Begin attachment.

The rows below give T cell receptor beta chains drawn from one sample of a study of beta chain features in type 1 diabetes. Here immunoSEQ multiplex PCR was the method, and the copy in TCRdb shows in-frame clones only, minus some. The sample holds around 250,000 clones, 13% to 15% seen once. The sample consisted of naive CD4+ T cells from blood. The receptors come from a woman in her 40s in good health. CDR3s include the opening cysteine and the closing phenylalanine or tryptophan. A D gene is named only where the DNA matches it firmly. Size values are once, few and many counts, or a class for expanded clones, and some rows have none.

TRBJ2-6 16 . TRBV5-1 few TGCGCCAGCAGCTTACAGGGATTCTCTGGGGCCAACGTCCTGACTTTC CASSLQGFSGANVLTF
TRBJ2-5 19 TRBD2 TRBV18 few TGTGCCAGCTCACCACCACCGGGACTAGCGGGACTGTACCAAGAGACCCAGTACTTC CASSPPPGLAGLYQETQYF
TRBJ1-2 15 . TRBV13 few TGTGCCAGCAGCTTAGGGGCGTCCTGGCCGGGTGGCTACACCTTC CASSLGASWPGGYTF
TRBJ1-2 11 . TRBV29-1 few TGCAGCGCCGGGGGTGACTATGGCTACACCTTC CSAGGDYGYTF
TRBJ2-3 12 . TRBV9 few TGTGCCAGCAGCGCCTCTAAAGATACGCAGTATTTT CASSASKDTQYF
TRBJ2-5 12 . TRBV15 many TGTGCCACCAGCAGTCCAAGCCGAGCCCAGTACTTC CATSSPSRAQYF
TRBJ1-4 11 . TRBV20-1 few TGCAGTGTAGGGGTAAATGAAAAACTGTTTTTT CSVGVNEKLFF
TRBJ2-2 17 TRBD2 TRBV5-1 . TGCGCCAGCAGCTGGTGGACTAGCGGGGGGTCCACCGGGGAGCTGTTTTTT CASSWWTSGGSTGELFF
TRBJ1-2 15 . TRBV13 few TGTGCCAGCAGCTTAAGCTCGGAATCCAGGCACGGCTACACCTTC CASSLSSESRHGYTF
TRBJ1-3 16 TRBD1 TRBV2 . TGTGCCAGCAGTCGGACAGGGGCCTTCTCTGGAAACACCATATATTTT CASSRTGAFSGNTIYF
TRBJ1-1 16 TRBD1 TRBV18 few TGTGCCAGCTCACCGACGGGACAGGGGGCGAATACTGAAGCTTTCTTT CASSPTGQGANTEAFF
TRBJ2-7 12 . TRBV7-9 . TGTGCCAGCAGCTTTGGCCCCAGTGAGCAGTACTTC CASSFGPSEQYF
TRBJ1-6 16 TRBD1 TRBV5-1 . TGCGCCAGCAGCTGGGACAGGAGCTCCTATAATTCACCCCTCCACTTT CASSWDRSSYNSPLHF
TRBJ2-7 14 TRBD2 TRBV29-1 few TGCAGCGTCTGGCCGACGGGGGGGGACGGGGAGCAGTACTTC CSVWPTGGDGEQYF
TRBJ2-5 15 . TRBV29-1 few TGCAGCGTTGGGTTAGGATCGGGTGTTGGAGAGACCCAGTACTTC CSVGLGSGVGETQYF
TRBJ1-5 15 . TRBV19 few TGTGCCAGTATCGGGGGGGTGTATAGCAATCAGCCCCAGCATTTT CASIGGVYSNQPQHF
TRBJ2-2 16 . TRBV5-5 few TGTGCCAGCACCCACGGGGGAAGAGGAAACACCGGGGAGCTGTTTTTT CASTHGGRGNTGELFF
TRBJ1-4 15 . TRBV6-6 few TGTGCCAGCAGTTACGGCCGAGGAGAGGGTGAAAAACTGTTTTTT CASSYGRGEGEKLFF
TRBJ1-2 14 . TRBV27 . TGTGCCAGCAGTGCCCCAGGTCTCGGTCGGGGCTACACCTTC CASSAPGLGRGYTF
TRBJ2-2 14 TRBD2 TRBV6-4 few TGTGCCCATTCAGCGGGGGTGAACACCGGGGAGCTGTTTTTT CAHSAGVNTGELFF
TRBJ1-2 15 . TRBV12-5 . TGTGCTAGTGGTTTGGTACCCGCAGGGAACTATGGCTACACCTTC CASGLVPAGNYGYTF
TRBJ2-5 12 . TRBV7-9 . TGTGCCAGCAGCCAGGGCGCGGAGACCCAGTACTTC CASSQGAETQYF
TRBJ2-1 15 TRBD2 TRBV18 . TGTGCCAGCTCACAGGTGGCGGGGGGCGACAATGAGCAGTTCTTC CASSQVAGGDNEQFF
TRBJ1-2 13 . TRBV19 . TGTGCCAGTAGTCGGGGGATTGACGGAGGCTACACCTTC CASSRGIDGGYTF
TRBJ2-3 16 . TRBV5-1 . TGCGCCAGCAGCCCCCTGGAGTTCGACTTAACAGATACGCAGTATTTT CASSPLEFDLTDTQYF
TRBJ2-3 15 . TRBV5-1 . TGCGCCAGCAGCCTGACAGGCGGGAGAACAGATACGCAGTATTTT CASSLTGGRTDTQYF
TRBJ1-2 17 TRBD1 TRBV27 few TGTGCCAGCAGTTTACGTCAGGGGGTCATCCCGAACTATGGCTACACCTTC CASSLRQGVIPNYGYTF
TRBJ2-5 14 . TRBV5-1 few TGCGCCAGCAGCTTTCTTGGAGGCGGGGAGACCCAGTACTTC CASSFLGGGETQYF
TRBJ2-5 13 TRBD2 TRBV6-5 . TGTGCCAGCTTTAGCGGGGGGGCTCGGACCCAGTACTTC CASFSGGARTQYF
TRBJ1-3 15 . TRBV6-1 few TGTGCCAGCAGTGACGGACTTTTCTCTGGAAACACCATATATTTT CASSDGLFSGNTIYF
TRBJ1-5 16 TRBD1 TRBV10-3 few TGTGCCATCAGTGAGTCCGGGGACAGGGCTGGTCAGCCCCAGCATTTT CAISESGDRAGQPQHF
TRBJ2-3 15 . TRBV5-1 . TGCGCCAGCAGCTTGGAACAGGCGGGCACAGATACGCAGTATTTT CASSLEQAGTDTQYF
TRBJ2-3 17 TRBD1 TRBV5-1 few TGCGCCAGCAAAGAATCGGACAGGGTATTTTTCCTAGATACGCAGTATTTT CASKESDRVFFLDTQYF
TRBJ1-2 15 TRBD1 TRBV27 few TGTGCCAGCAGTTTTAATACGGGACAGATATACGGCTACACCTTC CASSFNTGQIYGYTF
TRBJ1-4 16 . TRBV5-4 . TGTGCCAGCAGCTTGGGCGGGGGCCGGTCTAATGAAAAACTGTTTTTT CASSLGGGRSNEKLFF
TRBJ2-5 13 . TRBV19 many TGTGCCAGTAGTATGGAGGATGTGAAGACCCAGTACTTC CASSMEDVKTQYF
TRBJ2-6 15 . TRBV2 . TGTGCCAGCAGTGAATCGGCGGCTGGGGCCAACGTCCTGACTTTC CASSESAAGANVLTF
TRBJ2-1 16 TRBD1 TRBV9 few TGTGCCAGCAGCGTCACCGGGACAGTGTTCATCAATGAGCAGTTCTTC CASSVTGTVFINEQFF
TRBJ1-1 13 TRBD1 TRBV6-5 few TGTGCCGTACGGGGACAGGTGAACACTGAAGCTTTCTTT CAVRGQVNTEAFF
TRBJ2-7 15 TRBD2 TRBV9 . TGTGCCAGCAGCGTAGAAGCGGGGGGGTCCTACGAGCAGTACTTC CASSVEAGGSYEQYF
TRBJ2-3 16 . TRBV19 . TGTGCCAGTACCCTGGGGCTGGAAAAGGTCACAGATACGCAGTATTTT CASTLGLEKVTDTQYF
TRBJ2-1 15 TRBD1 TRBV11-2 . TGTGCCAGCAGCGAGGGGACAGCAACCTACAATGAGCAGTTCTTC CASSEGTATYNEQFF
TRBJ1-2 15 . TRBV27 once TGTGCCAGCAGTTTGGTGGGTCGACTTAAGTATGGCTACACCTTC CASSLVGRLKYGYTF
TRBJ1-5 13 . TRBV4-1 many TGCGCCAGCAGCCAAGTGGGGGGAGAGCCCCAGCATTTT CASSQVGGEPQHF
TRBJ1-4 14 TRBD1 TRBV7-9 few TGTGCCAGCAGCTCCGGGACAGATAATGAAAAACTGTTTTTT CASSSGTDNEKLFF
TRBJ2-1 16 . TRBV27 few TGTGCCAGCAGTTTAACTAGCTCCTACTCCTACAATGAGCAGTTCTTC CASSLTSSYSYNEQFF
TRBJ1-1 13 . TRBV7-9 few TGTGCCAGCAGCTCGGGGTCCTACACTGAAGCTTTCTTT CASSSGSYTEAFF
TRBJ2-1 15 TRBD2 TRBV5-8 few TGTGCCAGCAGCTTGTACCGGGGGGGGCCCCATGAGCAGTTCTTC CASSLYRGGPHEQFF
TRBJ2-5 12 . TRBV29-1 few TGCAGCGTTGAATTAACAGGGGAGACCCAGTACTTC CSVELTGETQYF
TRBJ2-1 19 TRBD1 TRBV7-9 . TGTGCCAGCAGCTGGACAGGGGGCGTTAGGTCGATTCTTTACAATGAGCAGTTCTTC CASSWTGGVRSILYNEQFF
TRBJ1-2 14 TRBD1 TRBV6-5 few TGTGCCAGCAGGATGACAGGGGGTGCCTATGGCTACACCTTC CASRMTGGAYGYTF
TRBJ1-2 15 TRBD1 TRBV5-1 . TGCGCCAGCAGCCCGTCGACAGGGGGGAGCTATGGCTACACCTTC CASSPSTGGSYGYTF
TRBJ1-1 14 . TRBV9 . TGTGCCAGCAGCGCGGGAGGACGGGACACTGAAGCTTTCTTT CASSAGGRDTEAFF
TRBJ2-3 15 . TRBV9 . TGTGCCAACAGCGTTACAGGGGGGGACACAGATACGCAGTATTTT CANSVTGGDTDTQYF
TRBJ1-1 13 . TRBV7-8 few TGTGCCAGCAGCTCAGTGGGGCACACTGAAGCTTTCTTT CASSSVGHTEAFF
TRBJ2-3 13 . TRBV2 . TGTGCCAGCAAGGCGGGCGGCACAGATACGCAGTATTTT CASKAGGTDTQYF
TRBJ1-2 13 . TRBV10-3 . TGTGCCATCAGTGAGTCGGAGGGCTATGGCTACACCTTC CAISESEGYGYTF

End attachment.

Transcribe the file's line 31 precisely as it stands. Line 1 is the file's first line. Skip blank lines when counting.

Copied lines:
TRBJ1-3 15 . TRBV6-1 few TGTGCCAGCAGTGACGGACTTTTCTCTGGAAACACCATATATTTT CASSDGLFSGNTIYF